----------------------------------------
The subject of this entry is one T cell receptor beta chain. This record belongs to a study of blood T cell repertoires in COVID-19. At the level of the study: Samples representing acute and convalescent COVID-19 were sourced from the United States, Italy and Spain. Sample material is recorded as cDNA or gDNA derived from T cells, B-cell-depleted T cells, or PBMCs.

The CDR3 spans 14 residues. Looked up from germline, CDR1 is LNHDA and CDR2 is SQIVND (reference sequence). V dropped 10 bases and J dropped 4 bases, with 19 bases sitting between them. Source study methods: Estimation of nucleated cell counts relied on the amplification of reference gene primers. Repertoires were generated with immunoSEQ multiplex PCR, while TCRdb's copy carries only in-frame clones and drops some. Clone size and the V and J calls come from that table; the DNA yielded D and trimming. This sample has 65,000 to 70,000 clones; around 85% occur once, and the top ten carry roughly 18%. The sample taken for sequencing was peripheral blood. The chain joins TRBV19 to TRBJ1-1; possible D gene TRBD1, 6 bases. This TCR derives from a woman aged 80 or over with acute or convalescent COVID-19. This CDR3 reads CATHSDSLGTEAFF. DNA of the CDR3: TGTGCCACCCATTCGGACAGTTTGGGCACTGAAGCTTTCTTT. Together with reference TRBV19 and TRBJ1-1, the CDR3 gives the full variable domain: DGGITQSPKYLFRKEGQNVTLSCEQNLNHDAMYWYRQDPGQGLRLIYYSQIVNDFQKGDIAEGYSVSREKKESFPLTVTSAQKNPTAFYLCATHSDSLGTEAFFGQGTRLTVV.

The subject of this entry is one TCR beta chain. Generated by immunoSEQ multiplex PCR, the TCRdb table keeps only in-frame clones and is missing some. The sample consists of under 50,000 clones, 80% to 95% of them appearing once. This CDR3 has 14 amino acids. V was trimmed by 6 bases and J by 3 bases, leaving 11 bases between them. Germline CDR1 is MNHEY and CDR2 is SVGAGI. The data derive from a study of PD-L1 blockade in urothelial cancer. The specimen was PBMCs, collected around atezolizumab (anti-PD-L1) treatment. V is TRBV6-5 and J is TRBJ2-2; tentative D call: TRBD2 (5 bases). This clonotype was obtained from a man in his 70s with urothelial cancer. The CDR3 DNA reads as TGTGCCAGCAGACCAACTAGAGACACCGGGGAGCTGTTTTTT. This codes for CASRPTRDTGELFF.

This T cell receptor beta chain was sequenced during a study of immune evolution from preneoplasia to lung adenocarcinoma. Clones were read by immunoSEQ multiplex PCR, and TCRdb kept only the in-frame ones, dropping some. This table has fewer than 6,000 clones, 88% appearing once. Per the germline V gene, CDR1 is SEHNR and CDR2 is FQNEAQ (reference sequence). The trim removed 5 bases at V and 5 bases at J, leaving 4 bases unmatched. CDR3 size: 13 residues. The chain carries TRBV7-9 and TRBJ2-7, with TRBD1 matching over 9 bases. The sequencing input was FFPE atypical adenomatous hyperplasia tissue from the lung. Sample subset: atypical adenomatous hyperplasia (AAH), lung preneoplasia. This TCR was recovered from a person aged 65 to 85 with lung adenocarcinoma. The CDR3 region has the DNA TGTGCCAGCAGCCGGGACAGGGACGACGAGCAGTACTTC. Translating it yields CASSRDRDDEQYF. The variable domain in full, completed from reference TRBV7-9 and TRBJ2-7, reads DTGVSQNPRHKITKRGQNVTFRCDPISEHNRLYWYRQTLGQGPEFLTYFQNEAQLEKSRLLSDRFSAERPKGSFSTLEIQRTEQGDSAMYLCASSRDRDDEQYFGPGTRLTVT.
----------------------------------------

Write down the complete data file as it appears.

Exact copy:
The subject of this entry is one T cell receptor beta chain. This record belongs to a study of blood T cell repertoires in COVID-19. At the level of the study: Samples representing acute and convalescent COVID-19 were sourced from the United States, Italy and Spain. Sample material is recorded as cDNA or gDNA derived from T cells, B-cell-depleted T cells, or PBMCs.

The CDR3 spans 14 residues. Looked up from germline, CDR1 is LNHDA and CDR2 is SQIVND (reference sequence). V dropped 10 bases and J dropped 4 bases, with 19 bases sitting between them. Source study methods: Estimation of nucleated cell counts relied on the amplification of reference gene primers. Repertoires were generated with immunoSEQ multiplex PCR, while TCRdb's copy carries only in-frame clones and drops some. Clone size and the V and J calls come from that table; the DNA yielded D and trimming. This sample has 65,000 to 70,000 clones; around 85% occur once, and the top ten carry roughly 18%. The sample taken for sequencing was peripheral blood. The chain joins TRBV19 to TRBJ1-1; possible D gene TRBD1, 6 bases. This TCR derives from a woman aged 80 or over with acute or convalescent COVID-19. This CDR3 reads CATHSDSLGTEAFF. DNA of the CDR3: TGTGCCACCCATTCGGACAGTTTGGGCACTGAAGCTTTCTTT. Together with reference TRBV19 and TRBJ1-1, the CDR3 gives the full variable domain: DGGITQSPKYLFRKEGQNVTLSCEQNLNHDAMYWYRQDPGQGLRLIYYSQIVNDFQKGDIAEGYSVSREKKESFPLTVTSAQKNPTAFYLCATHSDSLGTEAFFGQGTRLTVV.

The subject of this entry is one TCR beta chain. Generated by immunoSEQ multiplex PCR, the TCRdb table keeps only in-frame clones and is missing some. The sample consists of under 50,000 clones, 80% to 95% of them appearing once. This CDR3 has 14 amino acids. V was trimmed by 6 bases and J by 3 bases, leaving 11 bases between them. Germline CDR1 is MNHEY and CDR2 is SVGAGI. The data derive from a study of PD-L1 blockade in urothelial cancer. The specimen was PBMCs, collected around atezolizumab (anti-PD-L1) treatment. V is TRBV6-5 and J is TRBJ2-2; tentative D call: TRBD2 (5 bases). This clonotype was obtained from a man in his 70s with urothelial cancer. The CDR3 DNA reads as TGTGCCAGCAGACCAACTAGAGACACCGGGGAGCTGTTTTTT. This codes for CASRPTRDTGELFF.

This T cell receptor beta chain was sequenced during a study of immune evolution from preneoplasia to lung adenocarcinoma. Clones were read by immunoSEQ multiplex PCR, and TCRdb kept only the in-frame ones, dropping some. This table has fewer than 6,000 clones, 88% appearing once. Per the germline V gene, CDR1 is SEHNR and CDR2 is FQNEAQ (reference sequence). The trim removed 5 bases at V and 5 bases at J, leaving 4 bases unmatched. CDR3 size: 13 residues. The chain carries TRBV7-9 and TRBJ2-7, with TRBD1 matching over 9 bases. The sequencing input was FFPE atypical adenomatous hyperplasia tissue from the lung. Sample subset: atypical adenomatous hyperplasia (AAH), lung preneoplasia. This TCR was recovered from a person aged 65 to 85 with lung adenocarcinoma. The CDR3 region has the DNA TGTGCCAGCAGCCGGGACAGGGACGACGAGCAGTACTTC. Translating it yields CASSRDRDDEQYF. The variable domain in full, completed from reference TRBV7-9 and TRBJ2-7, reads DTGVSQNPRHKITKRGQNVTFRCDPISEHNRLYWYRQTLGQGPEFLTYFQNEAQLEKSRLLSDRFSAERPKGSFSTLEIQRTEQGDSAMYLCASSRDRDDEQYFGPGTRLTVT.